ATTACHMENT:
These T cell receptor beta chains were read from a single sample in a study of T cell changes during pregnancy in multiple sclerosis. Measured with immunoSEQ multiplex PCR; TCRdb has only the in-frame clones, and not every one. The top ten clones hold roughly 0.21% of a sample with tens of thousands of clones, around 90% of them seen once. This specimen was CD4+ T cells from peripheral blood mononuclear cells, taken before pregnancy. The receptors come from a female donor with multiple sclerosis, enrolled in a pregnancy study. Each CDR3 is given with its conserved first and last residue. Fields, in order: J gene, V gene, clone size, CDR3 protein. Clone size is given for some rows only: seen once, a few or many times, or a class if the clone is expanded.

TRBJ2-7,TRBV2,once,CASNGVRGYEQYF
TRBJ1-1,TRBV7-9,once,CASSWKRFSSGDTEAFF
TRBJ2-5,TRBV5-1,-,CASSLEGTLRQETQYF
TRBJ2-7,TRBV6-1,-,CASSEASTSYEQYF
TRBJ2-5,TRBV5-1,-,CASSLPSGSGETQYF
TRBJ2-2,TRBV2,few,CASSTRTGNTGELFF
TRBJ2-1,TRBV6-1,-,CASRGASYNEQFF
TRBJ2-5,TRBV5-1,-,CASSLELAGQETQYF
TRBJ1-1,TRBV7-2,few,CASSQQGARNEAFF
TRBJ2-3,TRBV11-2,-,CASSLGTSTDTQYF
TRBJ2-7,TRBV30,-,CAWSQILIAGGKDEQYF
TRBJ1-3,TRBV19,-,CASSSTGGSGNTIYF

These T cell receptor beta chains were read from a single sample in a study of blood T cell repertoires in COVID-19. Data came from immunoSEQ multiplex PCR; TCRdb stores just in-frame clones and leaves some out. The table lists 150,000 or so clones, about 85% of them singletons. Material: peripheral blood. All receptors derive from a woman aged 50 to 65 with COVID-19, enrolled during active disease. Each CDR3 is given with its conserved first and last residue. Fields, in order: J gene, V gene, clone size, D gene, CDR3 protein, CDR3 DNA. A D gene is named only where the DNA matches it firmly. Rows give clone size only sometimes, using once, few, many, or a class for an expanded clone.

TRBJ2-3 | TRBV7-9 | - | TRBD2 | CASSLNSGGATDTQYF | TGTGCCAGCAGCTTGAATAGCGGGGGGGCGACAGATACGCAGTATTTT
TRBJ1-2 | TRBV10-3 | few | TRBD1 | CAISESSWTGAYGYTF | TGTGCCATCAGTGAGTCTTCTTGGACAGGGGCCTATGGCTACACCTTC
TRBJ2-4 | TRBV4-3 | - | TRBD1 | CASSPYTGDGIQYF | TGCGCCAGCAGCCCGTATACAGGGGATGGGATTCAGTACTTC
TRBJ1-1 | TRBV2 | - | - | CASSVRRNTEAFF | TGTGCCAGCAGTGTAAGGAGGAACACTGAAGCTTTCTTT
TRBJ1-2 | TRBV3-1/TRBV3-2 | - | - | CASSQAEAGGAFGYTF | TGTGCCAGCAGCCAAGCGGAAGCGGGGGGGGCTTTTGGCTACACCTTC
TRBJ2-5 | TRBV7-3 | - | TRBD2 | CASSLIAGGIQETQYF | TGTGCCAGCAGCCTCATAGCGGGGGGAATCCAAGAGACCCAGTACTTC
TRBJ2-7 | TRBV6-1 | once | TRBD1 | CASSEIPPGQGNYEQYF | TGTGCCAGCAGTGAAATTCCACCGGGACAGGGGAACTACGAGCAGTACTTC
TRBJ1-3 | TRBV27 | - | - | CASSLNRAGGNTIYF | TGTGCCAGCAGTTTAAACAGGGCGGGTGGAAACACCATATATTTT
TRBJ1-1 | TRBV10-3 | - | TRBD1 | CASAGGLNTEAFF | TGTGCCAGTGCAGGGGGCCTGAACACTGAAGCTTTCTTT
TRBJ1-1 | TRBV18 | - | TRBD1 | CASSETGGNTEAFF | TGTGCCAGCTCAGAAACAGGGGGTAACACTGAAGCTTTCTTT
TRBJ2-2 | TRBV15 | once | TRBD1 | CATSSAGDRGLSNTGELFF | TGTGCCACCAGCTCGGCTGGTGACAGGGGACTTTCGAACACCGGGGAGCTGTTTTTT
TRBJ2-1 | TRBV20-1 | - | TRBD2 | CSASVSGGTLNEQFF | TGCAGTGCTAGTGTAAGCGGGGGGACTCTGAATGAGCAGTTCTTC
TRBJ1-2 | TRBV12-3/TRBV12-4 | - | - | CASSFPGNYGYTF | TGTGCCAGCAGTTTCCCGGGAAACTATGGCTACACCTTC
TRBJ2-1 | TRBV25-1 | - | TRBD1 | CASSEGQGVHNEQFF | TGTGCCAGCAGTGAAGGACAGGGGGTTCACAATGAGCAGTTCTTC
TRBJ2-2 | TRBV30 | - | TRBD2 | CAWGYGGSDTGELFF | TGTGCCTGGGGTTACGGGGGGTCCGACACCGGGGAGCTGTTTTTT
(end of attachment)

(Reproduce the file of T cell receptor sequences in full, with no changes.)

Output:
These T cell receptor beta chains were read from a single sample in a study of T cell changes during pregnancy in multiple sclerosis. Measured with immunoSEQ multiplex PCR; TCRdb has only the in-frame clones, and not every one. The top ten clones hold roughly 0.21% of a sample with tens of thousands of clones, around 90% of them seen once. This specimen was CD4+ T cells from peripheral blood mononuclear cells, taken before pregnancy. The receptors come from a female donor with multiple sclerosis, enrolled in a pregnancy study. Each CDR3 is given with its conserved first and last residue. Fields, in order: J gene, V gene, clone size, CDR3 protein. Clone size is given for some rows only: seen once, a few or many times, or a class if the clone is expanded.

TRBJ2-7,TRBV2,once,CASNGVRGYEQYF
TRBJ1-1,TRBV7-9,once,CASSWKRFSSGDTEAFF
TRBJ2-5,TRBV5-1,-,CASSLEGTLRQETQYF
TRBJ2-7,TRBV6-1,-,CASSEASTSYEQYF
TRBJ2-5,TRBV5-1,-,CASSLPSGSGETQYF
TRBJ2-2,TRBV2,few,CASSTRTGNTGELFF
TRBJ2-1,TRBV6-1,-,CASRGASYNEQFF
TRBJ2-5,TRBV5-1,-,CASSLELAGQETQYF
TRBJ1-1,TRBV7-2,few,CASSQQGARNEAFF
TRBJ2-3,TRBV11-2,-,CASSLGTSTDTQYF
TRBJ2-7,TRBV30,-,CAWSQILIAGGKDEQYF
TRBJ1-3,TRBV19,-,CASSSTGGSGNTIYF

These T cell receptor beta chains were read from a single sample in a study of blood T cell repertoires in COVID-19. Data came from immunoSEQ multiplex PCR; TCRdb stores just in-frame clones and leaves some out. The table lists 150,000 or so clones, about 85% of them singletons. Material: peripheral blood. All receptors derive from a woman aged 50 to 65 with COVID-19, enrolled during active disease. Each CDR3 is given with its conserved first and last residue. Fields, in order: J gene, V gene, clone size, D gene, CDR3 protein, CDR3 DNA. A D gene is named only where the DNA matches it firmly. Rows give clone size only sometimes, using once, few, many, or a class for an expanded clone.

TRBJ2-3 | TRBV7-9 | - | TRBD2 | CASSLNSGGATDTQYF | TGTGCCAGCAGCTTGAATAGCGGGGGGGCGACAGATACGCAGTATTTT
TRBJ1-2 | TRBV10-3 | few | TRBD1 | CAISESSWTGAYGYTF | TGTGCCATCAGTGAGTCTTCTTGGACAGGGGCCTATGGCTACACCTTC
TRBJ2-4 | TRBV4-3 | - | TRBD1 | CASSPYTGDGIQYF | TGCGCCAGCAGCCCGTATACAGGGGATGGGATTCAGTACTTC
TRBJ1-1 | TRBV2 | - | - | CASSVRRNTEAFF | TGTGCCAGCAGTGTAAGGAGGAACACTGAAGCTTTCTTT
TRBJ1-2 | TRBV3-1/TRBV3-2 | - | - | CASSQAEAGGAFGYTF | TGTGCCAGCAGCCAAGCGGAAGCGGGGGGGGCTTTTGGCTACACCTTC
TRBJ2-5 | TRBV7-3 | - | TRBD2 | CASSLIAGGIQETQYF | TGTGCCAGCAGCCTCATAGCGGGGGGAATCCAAGAGACCCAGTACTTC
TRBJ2-7 | TRBV6-1 | once | TRBD1 | CASSEIPPGQGNYEQYF | TGTGCCAGCAGTGAAATTCCACCGGGACAGGGGAACTACGAGCAGTACTTC
TRBJ1-3 | TRBV27 | - | - | CASSLNRAGGNTIYF | TGTGCCAGCAGTTTAAACAGGGCGGGTGGAAACACCATATATTTT
TRBJ1-1 | TRBV10-3 | - | TRBD1 | CASAGGLNTEAFF | TGTGCCAGTGCAGGGGGCCTGAACACTGAAGCTTTCTTT
TRBJ1-1 | TRBV18 | - | TRBD1 | CASSETGGNTEAFF | TGTGCCAGCTCAGAAACAGGGGGTAACACTGAAGCTTTCTTT
TRBJ2-2 | TRBV15 | once | TRBD1 | CATSSAGDRGLSNTGELFF | TGTGCCACCAGCTCGGCTGGTGACAGGGGACTTTCGAACACCGGGGAGCTGTTTTTT
TRBJ2-1 | TRBV20-1 | - | TRBD2 | CSASVSGGTLNEQFF | TGCAGTGCTAGTGTAAGCGGGGGGACTCTGAATGAGCAGTTCTTC
TRBJ1-2 | TRBV12-3/TRBV12-4 | - | - | CASSFPGNYGYTF | TGTGCCAGCAGTTTCCCGGGAAACTATGGCTACACCTTC
TRBJ2-1 | TRBV25-1 | - | TRBD1 | CASSEGQGVHNEQFF | TGTGCCAGCAGTGAAGGACAGGGGGTTCACAATGAGCAGTTCTTC
TRBJ2-2 | TRBV30 | - | TRBD2 | CAWGYGGSDTGELFF | TGTGCCTGGGGTTACGGGGGGTCCGACACCGGGGAGCTGTTTTTT